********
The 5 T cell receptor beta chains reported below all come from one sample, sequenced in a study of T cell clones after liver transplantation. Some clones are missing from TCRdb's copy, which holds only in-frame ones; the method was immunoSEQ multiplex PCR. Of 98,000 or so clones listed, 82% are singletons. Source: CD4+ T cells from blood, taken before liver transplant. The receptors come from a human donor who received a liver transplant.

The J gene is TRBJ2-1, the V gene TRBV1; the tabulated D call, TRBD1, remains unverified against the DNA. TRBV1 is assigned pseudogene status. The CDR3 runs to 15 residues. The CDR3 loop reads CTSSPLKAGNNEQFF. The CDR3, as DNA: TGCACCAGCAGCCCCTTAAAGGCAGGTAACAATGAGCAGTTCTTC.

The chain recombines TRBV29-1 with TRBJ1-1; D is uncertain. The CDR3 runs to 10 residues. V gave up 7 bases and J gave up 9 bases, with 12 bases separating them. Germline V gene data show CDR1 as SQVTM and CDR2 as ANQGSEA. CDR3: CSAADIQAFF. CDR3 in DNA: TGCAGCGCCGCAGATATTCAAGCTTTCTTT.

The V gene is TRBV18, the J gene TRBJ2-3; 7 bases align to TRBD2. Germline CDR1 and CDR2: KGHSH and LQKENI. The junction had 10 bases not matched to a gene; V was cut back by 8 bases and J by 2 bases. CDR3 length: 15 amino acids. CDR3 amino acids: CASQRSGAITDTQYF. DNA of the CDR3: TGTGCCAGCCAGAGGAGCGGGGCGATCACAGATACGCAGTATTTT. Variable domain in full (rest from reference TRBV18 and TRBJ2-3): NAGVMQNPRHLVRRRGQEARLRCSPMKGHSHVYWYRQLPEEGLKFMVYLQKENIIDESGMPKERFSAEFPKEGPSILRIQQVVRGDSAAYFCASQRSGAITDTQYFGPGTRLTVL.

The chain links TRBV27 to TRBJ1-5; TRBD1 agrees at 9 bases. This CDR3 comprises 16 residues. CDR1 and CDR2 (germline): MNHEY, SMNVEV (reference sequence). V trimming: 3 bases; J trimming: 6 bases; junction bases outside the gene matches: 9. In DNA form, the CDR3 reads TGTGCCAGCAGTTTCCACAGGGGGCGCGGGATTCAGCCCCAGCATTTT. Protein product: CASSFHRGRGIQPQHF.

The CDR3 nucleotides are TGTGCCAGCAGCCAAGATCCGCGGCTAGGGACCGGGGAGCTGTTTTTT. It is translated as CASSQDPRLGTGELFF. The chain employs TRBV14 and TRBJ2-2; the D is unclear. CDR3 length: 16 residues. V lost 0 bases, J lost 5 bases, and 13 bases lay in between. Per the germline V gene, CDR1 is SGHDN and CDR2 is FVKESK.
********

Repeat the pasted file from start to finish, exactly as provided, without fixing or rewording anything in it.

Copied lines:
The 5 T cell receptor beta chains reported below all come from one sample, sequenced in a study of T cell clones after liver transplantation. Some clones are missing from TCRdb's copy, which holds only in-frame ones; the method was immunoSEQ multiplex PCR. Of 98,000 or so clones listed, 82% are singletons. Source: CD4+ T cells from blood, taken before liver transplant. The receptors come from a human donor who received a liver transplant.

The J gene is TRBJ2-1, the V gene TRBV1; the tabulated D call, TRBD1, remains unverified against the DNA. TRBV1 is assigned pseudogene status. The CDR3 runs to 15 residues. The CDR3 loop reads CTSSPLKAGNNEQFF. The CDR3, as DNA: TGCACCAGCAGCCCCTTAAAGGCAGGTAACAATGAGCAGTTCTTC.

The chain recombines TRBV29-1 with TRBJ1-1; D is uncertain. The CDR3 runs to 10 residues. V gave up 7 bases and J gave up 9 bases, with 12 bases separating them. Germline V gene data show CDR1 as SQVTM and CDR2 as ANQGSEA. CDR3: CSAADIQAFF. CDR3 in DNA: TGCAGCGCCGCAGATATTCAAGCTTTCTTT.

The V gene is TRBV18, the J gene TRBJ2-3; 7 bases align to TRBD2. Germline CDR1 and CDR2: KGHSH and LQKENI. The junction had 10 bases not matched to a gene; V was cut back by 8 bases and J by 2 bases. CDR3 length: 15 amino acids. CDR3 amino acids: CASQRSGAITDTQYF. DNA of the CDR3: TGTGCCAGCCAGAGGAGCGGGGCGATCACAGATACGCAGTATTTT. Variable domain in full (rest from reference TRBV18 and TRBJ2-3): NAGVMQNPRHLVRRRGQEARLRCSPMKGHSHVYWYRQLPEEGLKFMVYLQKENIIDESGMPKERFSAEFPKEGPSILRIQQVVRGDSAAYFCASQRSGAITDTQYFGPGTRLTVL.

The chain links TRBV27 to TRBJ1-5; TRBD1 agrees at 9 bases. This CDR3 comprises 16 residues. CDR1 and CDR2 (germline): MNHEY, SMNVEV (reference sequence). V trimming: 3 bases; J trimming: 6 bases; junction bases outside the gene matches: 9. In DNA form, the CDR3 reads TGTGCCAGCAGTTTCCACAGGGGGCGCGGGATTCAGCCCCAGCATTTT. Protein product: CASSFHRGRGIQPQHF.

The CDR3 nucleotides are TGTGCCAGCAGCCAAGATCCGCGGCTAGGGACCGGGGAGCTGTTTTTT. It is translated as CASSQDPRLGTGELFF. The chain employs TRBV14 and TRBJ2-2; the D is unclear. CDR3 length: 16 residues. V lost 0 bases, J lost 5 bases, and 13 bases lay in between. Per the germline V gene, CDR1 is SGHDN and CDR2 is FVKESK.